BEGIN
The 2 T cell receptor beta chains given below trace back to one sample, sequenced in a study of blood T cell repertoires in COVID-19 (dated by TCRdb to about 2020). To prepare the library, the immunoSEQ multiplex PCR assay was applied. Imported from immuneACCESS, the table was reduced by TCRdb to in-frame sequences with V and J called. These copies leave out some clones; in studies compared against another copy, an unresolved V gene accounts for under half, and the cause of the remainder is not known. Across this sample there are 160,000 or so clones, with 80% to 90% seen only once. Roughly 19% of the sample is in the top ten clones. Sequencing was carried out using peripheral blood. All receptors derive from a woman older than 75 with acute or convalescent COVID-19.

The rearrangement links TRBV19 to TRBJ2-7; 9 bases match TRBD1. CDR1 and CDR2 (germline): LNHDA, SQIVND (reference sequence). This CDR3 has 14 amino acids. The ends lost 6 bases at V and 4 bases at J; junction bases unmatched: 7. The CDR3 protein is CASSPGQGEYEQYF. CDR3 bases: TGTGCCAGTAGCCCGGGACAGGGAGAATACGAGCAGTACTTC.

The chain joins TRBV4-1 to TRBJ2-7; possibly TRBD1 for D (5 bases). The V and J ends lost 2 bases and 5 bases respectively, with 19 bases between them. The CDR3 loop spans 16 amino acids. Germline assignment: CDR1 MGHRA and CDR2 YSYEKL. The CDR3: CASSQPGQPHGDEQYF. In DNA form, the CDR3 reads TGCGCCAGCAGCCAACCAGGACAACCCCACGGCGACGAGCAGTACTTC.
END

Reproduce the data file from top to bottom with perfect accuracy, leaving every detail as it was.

The 2 T cell receptor beta chains given below trace back to one sample, sequenced in a study of blood T cell repertoires in COVID-19 (dated by TCRdb to about 2020). To prepare the library, the immunoSEQ multiplex PCR assay was applied. Imported from immuneACCESS, the table was reduced by TCRdb to in-frame sequences with V and J called. These copies leave out some clones; in studies compared against another copy, an unresolved V gene accounts for under half, and the cause of the remainder is not known. Across this sample there are 160,000 or so clones, with 80% to 90% seen only once. Roughly 19% of the sample is in the top ten clones. Sequencing was carried out using peripheral blood. All receptors derive from a woman older than 75 with acute or convalescent COVID-19.

The rearrangement links TRBV19 to TRBJ2-7; 9 bases match TRBD1. CDR1 and CDR2 (germline): LNHDA, SQIVND (reference sequence). This CDR3 has 14 amino acids. The ends lost 6 bases at V and 4 bases at J; junction bases unmatched: 7. The CDR3 protein is CASSPGQGEYEQYF. CDR3 bases: TGTGCCAGTAGCCCGGGACAGGGAGAATACGAGCAGTACTTC.

The chain joins TRBV4-1 to TRBJ2-7; possibly TRBD1 for D (5 bases). The V and J ends lost 2 bases and 5 bases respectively, with 19 bases between them. The CDR3 loop spans 16 amino acids. Germline assignment: CDR1 MGHRA and CDR2 YSYEKL. The CDR3: CASSQPGQPHGDEQYF. In DNA form, the CDR3 reads TGCGCCAGCAGCCAACCAGGACAACCCCACGGCGACGAGCAGTACTTC.